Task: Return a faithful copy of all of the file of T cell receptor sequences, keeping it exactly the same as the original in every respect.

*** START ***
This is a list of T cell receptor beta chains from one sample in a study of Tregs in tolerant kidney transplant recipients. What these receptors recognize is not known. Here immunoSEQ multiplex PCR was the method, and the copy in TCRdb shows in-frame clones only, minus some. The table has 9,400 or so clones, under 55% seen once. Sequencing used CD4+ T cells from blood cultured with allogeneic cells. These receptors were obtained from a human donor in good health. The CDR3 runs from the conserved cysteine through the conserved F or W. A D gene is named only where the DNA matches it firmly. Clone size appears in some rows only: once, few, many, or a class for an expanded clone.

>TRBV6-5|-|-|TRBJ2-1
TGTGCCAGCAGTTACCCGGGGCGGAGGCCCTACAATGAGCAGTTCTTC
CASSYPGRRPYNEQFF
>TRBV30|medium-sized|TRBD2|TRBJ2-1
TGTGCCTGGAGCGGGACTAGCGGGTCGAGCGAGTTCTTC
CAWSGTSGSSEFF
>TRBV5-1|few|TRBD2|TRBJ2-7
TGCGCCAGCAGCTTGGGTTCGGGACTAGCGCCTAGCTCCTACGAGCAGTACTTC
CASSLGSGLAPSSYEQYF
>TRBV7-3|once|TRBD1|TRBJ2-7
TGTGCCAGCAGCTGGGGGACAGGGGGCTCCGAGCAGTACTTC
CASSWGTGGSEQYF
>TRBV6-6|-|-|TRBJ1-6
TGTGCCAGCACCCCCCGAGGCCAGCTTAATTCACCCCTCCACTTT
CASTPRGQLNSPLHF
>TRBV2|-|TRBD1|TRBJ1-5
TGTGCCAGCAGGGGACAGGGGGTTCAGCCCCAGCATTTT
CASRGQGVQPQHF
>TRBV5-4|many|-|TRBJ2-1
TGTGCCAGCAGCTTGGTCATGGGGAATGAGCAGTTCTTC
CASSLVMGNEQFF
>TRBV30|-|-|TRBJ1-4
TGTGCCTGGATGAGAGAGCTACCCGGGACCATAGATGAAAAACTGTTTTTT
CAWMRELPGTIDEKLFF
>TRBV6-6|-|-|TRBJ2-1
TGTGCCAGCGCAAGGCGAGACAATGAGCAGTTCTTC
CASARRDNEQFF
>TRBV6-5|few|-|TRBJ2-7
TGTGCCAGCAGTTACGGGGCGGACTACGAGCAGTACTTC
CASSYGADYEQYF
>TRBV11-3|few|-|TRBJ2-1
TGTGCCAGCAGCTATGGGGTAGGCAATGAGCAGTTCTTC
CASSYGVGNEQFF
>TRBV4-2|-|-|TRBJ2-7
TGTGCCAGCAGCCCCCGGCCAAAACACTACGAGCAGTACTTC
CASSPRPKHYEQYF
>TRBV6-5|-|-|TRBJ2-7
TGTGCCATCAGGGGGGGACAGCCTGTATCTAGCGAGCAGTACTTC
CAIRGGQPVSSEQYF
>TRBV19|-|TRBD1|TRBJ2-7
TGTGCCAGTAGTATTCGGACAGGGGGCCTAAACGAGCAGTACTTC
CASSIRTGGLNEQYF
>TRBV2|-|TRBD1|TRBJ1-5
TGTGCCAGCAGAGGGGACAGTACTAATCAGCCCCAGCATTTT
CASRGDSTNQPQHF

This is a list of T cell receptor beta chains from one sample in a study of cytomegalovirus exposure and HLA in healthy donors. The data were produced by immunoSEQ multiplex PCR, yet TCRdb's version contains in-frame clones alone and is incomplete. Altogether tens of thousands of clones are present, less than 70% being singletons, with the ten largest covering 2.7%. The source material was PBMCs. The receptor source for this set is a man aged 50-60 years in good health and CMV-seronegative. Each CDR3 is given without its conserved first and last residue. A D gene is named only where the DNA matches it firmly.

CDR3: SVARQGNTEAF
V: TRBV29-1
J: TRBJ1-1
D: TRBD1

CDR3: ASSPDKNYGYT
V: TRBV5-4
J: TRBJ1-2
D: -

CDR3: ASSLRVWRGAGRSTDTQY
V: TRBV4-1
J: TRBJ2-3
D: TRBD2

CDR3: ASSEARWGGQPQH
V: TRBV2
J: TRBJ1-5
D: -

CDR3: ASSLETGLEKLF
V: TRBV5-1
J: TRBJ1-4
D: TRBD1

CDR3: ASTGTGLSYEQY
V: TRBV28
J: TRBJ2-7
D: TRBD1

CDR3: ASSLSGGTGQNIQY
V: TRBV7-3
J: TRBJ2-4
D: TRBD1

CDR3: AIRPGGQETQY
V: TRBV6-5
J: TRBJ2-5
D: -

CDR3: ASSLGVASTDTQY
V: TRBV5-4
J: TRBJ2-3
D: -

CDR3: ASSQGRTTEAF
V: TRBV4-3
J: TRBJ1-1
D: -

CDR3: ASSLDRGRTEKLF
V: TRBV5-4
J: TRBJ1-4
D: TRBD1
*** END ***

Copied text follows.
This is a list of T cell receptor beta chains from one sample in a study of Tregs in tolerant kidney transplant recipients. What these receptors recognize is not known. Here immunoSEQ multiplex PCR was the method, and the copy in TCRdb shows in-frame clones only, minus some. The table has 9,400 or so clones, under 55% seen once. Sequencing used CD4+ T cells from blood cultured with allogeneic cells. These receptors were obtained from a human donor in good health. The CDR3 runs from the conserved cysteine through the conserved F or W. A D gene is named only where the DNA matches it firmly. Clone size appears in some rows only: once, few, many, or a class for an expanded clone.

>TRBV6-5|-|-|TRBJ2-1
TGTGCCAGCAGTTACCCGGGGCGGAGGCCCTACAATGAGCAGTTCTTC
CASSYPGRRPYNEQFF
>TRBV30|medium-sized|TRBD2|TRBJ2-1
TGTGCCTGGAGCGGGACTAGCGGGTCGAGCGAGTTCTTC
CAWSGTSGSSEFF
>TRBV5-1|few|TRBD2|TRBJ2-7
TGCGCCAGCAGCTTGGGTTCGGGACTAGCGCCTAGCTCCTACGAGCAGTACTTC
CASSLGSGLAPSSYEQYF
>TRBV7-3|once|TRBD1|TRBJ2-7
TGTGCCAGCAGCTGGGGGACAGGGGGCTCCGAGCAGTACTTC
CASSWGTGGSEQYF
>TRBV6-6|-|-|TRBJ1-6
TGTGCCAGCACCCCCCGAGGCCAGCTTAATTCACCCCTCCACTTT
CASTPRGQLNSPLHF
>TRBV2|-|TRBD1|TRBJ1-5
TGTGCCAGCAGGGGACAGGGGGTTCAGCCCCAGCATTTT
CASRGQGVQPQHF
>TRBV5-4|many|-|TRBJ2-1
TGTGCCAGCAGCTTGGTCATGGGGAATGAGCAGTTCTTC
CASSLVMGNEQFF
>TRBV30|-|-|TRBJ1-4
TGTGCCTGGATGAGAGAGCTACCCGGGACCATAGATGAAAAACTGTTTTTT
CAWMRELPGTIDEKLFF
>TRBV6-6|-|-|TRBJ2-1
TGTGCCAGCGCAAGGCGAGACAATGAGCAGTTCTTC
CASARRDNEQFF
>TRBV6-5|few|-|TRBJ2-7
TGTGCCAGCAGTTACGGGGCGGACTACGAGCAGTACTTC
CASSYGADYEQYF
>TRBV11-3|few|-|TRBJ2-1
TGTGCCAGCAGCTATGGGGTAGGCAATGAGCAGTTCTTC
CASSYGVGNEQFF
>TRBV4-2|-|-|TRBJ2-7
TGTGCCAGCAGCCCCCGGCCAAAACACTACGAGCAGTACTTC
CASSPRPKHYEQYF
>TRBV6-5|-|-|TRBJ2-7
TGTGCCATCAGGGGGGGACAGCCTGTATCTAGCGAGCAGTACTTC
CAIRGGQPVSSEQYF
>TRBV19|-|TRBD1|TRBJ2-7
TGTGCCAGTAGTATTCGGACAGGGGGCCTAAACGAGCAGTACTTC
CASSIRTGGLNEQYF
>TRBV2|-|TRBD1|TRBJ1-5
TGTGCCAGCAGAGGGGACAGTACTAATCAGCCCCAGCATTTT
CASRGDSTNQPQHF

This is a list of T cell receptor beta chains from one sample in a study of cytomegalovirus exposure and HLA in healthy donors. The data were produced by immunoSEQ multiplex PCR, yet TCRdb's version contains in-frame clones alone and is incomplete. Altogether tens of thousands of clones are present, less than 70% being singletons, with the ten largest covering 2.7%. The source material was PBMCs. The receptor source for this set is a man aged 50-60 years in good health and CMV-seronegative. Each CDR3 is given without its conserved first and last residue. A D gene is named only where the DNA matches it firmly.

CDR3: SVARQGNTEAF
V: TRBV29-1
J: TRBJ1-1
D: TRBD1

CDR3: ASSPDKNYGYT
V: TRBV5-4
J: TRBJ1-2
D: -

CDR3: ASSLRVWRGAGRSTDTQY
V: TRBV4-1
J: TRBJ2-3
D: TRBD2

CDR3: ASSEARWGGQPQH
V: TRBV2
J: TRBJ1-5
D: -

CDR3: ASSLETGLEKLF
V: TRBV5-1
J: TRBJ1-4
D: TRBD1

CDR3: ASTGTGLSYEQY
V: TRBV28
J: TRBJ2-7
D: TRBD1

CDR3: ASSLSGGTGQNIQY
V: TRBV7-3
J: TRBJ2-4
D: TRBD1

CDR3: AIRPGGQETQY
V: TRBV6-5
J: TRBJ2-5
D: -

CDR3: ASSLGVASTDTQY
V: TRBV5-4
J: TRBJ2-3
D: -

CDR3: ASSQGRTTEAF
V: TRBV4-3
J: TRBJ1-1
D: -

CDR3: ASSLDRGRTEKLF
V: TRBV5-4
J: TRBJ1-4
D: TRBD1